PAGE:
The ruling Democratic Party of Korea on Sunday continued to call for the unconditional ratification of the extra budget bill submitted in April, butting heads with the main opposition Liberty Korea Party that insists on a parliamentary vote on a motion to call for the dismissal of Defense Minister Jeong Kyeong-doo.
“We would like to issue a warning to the Liberty Korea Party that if it is seeking a strong standoff, there are many options that we (the ruling party) have,” said Democratic Party Floor Leader Lee In-young in a press conference Sunday.
Referring to the Liberty Korea Party’s refusal to expand the supplementary budget from 6.7 trillion won ($5.7 billion) to 7 trillion won to counter Japan’s export curbs, Lee said, “This is a serious warning to the Liberty Korea Party for its repeated rear tackle in the contest between South Korea and Japan.”
“Starting today, I plan to put an end to the vicious cycle of (repeated) political strife,” Lee added.
|Democratic Party Floor Leader Lee In-young arrives for a press conference at the National Assembly on Sunday. (Yonhap)|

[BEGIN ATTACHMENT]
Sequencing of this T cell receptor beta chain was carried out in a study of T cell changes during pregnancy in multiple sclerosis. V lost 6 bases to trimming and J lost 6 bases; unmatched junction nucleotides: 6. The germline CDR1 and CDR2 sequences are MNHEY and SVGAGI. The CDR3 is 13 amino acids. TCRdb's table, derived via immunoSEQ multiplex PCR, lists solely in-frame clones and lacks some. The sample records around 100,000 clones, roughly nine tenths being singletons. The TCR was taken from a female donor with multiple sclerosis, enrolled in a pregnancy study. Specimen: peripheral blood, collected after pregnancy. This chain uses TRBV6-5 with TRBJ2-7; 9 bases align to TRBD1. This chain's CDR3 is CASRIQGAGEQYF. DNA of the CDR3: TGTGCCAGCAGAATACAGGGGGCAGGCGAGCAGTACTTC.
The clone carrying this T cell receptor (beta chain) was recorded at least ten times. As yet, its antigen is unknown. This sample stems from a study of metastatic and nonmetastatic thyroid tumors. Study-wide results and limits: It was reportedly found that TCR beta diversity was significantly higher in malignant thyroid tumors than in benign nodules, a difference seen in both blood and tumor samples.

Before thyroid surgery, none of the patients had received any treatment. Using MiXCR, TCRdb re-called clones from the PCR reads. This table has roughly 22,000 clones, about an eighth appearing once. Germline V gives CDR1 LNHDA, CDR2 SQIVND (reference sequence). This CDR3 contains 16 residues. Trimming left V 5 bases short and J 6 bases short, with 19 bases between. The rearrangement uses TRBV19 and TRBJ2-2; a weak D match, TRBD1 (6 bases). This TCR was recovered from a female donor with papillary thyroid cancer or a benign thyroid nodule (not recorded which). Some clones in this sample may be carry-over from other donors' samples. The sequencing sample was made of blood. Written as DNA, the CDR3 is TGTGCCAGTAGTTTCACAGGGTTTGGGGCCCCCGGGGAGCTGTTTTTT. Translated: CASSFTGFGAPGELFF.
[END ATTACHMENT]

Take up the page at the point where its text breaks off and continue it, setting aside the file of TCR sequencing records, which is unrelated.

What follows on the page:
Zeroing in on an undetected North Korean boat that arrived at a port in Samcheok, Gangwon Province, last month, the conservative main opposition is pushing for the dismissal of Defense Minister Jeong.
“Is (the ruling party) yet again using the supplementary budget as an excuse and blaming the main opposition? The national emergency caused by Japan’s retaliatory trade measure is being used to pursue the extra budget,” Na Kyung-won, floor leader of the Liberty Korea Party, wrote on social media.
“Can we overcome Japan’s trade retaliation with the short-sighted 120 billion, 300 billion won (supplementary budget)? This is a groundless statement for business.”
Meanwhile, floor leaders of the three top parties – the Democratic Party, Liberty Korea Party and Bareunmirae Party -- are scheduled to attend a meeting convened by National Assembly Speaker Moon Hee-sang on Monday morning.
The coming week is widely expected to be a make-or-break week for the July plenary session, as a delegation of lawmakers is due to leave for the US on Wednesday to discuss Japan’s stricter trade regulations on high-tech materials crucial for local firms.
By Kim Bo-gyung (firstname.lastname@example.org)